TORREY PINES Fast, not so furious.

OVER THE PAST 15 years, Seattle artist Clyde Petersen has built up a unique catalog of creations. Perhaps best known for his ever-evolving pop band Your Heart Breaks, Petersen has also made music videos for the likes of Deerhoof and Laura Veirs, hosted a television show on a rowboat (Boating with Clyde), and created a wide array of playfully singular art installations. And this fall—three years after he began work on it—he adds to this list an animated feature, Torrey Pines.

Based on Petersen’s life, the hour-long stop-motion film follows a gender-questioning, 12-year-old Clyde as he gets kidnapped—without realizing he’s being kidnapped—and taken on a cross-country road trip by his schizophrenic mother. Along the way, young Petersen comes up against restrictive gender norms, his mom’s reptilian hallucinations, and plenty of monotony—miles of cows and cacti seen from the car window, TVs that play endless episodes of Murder, She Wrote and Doogie Howser, M.D. Torrey Pines is a deceptively simple film, as much about the mundanity of the world as it is about gender identity and mental health.

“I wanted to create a series of events in the film that gave you the feeling you were seeing things for the first time,” Petersen says, “and just trying to interpret the world through the eyes of a kid.”

Heightening this sense of disorientation is the film’s complete absence of dialogue. Petersen did this “to make a film that would have no language barrier. That could go to many countries without any kind of translation issue.” When he began work on Torrey Pines, Petersen was studying American Sign Language and thinking in terms of visual storytelling. He went into the project aware of the limitations of words, wanting “to be as specific as possible with my visual imagery.”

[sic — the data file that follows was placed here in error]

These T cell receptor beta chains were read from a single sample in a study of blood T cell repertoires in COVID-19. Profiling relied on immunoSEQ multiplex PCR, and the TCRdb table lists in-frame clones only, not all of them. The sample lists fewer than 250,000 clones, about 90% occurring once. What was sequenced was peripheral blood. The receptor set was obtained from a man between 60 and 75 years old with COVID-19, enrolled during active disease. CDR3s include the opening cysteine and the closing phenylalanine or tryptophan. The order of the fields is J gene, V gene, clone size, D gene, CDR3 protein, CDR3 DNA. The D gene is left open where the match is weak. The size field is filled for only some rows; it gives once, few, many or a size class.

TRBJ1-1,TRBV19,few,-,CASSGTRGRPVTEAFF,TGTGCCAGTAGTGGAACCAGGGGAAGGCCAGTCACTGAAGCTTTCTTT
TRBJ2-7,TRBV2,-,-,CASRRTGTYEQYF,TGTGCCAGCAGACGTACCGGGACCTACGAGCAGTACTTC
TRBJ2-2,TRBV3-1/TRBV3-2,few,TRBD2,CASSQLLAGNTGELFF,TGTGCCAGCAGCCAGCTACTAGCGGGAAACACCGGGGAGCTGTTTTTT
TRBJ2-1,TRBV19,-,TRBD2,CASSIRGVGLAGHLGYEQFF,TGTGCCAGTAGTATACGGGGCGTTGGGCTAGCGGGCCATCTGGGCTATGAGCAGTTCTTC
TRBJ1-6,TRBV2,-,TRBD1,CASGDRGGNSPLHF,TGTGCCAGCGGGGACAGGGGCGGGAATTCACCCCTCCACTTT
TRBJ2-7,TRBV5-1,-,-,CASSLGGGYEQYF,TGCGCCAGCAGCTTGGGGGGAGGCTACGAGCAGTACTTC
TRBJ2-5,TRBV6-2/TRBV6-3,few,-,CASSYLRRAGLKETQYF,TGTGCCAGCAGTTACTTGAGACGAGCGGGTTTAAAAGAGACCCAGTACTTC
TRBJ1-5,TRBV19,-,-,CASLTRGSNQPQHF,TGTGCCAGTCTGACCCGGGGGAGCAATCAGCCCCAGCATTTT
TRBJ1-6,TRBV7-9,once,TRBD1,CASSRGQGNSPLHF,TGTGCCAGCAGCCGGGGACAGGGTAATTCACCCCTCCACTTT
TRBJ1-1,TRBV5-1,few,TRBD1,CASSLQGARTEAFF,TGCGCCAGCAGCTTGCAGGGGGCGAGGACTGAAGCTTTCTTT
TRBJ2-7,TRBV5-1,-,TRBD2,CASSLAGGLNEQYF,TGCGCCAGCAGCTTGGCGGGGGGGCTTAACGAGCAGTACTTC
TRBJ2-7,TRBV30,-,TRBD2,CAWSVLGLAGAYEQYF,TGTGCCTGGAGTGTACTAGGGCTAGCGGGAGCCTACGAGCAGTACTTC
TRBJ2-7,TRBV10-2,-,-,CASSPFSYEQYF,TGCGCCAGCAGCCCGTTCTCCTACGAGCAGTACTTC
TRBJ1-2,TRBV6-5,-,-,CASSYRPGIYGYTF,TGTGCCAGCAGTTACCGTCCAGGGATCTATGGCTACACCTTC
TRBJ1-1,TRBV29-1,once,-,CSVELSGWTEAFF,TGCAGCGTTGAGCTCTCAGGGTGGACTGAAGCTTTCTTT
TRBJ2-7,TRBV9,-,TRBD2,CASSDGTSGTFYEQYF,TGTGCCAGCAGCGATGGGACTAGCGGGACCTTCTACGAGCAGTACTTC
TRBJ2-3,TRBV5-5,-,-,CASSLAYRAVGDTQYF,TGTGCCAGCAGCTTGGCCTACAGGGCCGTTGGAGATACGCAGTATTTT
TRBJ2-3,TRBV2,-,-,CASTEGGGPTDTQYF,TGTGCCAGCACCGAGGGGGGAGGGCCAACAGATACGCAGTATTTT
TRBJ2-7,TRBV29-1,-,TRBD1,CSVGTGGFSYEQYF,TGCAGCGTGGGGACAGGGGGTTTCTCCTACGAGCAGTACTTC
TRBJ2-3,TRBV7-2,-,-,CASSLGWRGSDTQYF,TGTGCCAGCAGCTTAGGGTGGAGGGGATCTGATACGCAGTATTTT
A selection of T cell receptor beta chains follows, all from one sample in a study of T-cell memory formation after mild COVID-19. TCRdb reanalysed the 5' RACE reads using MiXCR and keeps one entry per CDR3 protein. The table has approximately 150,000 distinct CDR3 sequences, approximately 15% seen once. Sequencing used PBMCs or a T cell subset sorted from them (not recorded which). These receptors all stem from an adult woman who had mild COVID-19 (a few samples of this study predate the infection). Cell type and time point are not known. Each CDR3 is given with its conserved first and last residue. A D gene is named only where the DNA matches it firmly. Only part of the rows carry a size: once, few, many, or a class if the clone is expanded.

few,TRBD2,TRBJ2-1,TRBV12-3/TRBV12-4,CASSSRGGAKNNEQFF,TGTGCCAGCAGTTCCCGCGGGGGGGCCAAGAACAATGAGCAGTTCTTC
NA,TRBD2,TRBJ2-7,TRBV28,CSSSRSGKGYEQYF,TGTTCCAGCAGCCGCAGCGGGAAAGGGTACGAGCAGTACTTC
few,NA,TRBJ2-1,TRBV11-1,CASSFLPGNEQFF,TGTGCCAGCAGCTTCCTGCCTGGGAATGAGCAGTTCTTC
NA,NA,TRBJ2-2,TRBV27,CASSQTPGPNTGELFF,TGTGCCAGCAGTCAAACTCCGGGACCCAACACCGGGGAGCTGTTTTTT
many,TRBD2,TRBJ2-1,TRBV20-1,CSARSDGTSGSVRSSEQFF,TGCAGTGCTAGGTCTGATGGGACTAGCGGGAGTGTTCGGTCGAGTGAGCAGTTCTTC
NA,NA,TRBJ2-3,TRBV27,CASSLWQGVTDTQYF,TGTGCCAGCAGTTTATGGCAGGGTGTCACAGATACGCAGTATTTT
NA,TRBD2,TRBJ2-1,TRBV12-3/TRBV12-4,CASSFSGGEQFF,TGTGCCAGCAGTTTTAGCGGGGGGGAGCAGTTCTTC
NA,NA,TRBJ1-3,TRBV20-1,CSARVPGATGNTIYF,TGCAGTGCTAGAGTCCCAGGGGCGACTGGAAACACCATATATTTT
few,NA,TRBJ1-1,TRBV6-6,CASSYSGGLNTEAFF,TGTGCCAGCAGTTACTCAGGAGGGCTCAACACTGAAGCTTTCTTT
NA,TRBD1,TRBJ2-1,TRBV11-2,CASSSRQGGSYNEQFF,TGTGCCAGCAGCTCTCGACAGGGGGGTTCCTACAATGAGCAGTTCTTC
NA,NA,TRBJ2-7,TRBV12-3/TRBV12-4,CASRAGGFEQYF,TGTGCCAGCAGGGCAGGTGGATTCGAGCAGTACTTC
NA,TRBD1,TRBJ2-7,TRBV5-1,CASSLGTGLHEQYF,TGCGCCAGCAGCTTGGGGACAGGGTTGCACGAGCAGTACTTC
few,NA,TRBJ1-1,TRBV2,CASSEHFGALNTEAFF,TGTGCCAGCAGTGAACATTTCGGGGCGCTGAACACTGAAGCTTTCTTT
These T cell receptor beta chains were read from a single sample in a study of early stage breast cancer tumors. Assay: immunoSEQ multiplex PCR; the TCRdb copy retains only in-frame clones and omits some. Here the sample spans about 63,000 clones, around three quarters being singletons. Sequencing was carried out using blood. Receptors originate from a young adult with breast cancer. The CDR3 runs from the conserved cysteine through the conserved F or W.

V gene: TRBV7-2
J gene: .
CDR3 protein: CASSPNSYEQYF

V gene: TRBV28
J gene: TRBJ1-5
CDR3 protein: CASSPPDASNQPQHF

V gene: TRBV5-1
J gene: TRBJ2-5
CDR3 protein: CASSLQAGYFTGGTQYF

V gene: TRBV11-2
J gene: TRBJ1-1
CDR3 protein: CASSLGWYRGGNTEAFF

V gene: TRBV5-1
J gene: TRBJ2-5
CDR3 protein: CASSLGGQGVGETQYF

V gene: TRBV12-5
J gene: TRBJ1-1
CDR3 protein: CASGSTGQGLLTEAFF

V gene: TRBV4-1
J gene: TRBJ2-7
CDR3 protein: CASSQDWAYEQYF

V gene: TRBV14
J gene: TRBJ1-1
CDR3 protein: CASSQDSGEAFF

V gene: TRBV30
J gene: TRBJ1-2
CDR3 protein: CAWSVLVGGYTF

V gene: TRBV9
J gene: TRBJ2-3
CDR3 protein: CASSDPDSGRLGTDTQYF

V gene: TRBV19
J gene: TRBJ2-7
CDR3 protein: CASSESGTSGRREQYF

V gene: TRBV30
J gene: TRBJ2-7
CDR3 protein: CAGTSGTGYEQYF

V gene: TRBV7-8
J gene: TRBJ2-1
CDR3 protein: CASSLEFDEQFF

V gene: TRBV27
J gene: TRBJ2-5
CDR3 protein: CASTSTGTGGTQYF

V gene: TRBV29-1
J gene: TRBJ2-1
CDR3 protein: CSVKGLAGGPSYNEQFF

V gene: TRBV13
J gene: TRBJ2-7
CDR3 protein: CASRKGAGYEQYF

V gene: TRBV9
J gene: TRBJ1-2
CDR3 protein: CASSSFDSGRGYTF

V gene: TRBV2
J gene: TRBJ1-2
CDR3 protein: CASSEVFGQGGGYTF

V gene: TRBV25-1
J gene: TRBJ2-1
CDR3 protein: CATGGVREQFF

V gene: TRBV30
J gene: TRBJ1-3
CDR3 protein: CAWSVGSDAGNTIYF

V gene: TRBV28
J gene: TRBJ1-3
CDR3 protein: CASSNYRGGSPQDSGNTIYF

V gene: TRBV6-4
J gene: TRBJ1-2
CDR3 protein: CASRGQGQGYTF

“Language has a lot of room for misunderstandings,” Petersen adds. “Visual facts are a little bit harder to misinterpret.”

To build this visual world, Petersen and animator Chris Looney spent the first year-and-a-half of the project animating full-time with a team of production interns. Creating each scene out of hand-painted paper, they made the film in Petersen’s bedroom on a homemade multiplane camera built out of an Ikea clothing rack. The result is a surreal and arresting landscape, floating along to a soundscape as detailed as the visuals.

Recruiting from his pool of musical collaborators, Petersen split scoring responsibilities among members of Your Heart Breaks, Seattle a capella group the Beaconettes, folk songstress Kimya Dawson, Northwest sludge-rock icons Earth, and former Death Cab for Cutie member Chris Walla, who recorded all of the bands in his Seattle-area studio. The soundtrack is as sprawling as the vistas: Over the course of the film, the musicians recreate television show and video game background music, embody a high school garage band, give each state on the road trip a theme song, and—in what might be the film’s greatest moment—create a lyric-less Whitney Houston concert. (At the film’s screening this Monday, there’ll be a live score featuring cellist Lori Goldston and members of Your Heart Breaks, Iji, and Mega Bog.)

In some ways, Torrey Pines is a playful, understated film. But as its vignettes accumulate, it takes on a weight that belies its runtime, becoming an expansive queer coming-of-age tale. Instead of loudly announcing this, though, it builds in a subtle, curious way—never fully spelling out its plot or meaning, and leaving room for audience interpretation. “We’re used to being hand-fed everything from TV,” Petersen says. “I’m very happy to make a product that has mystery to it.”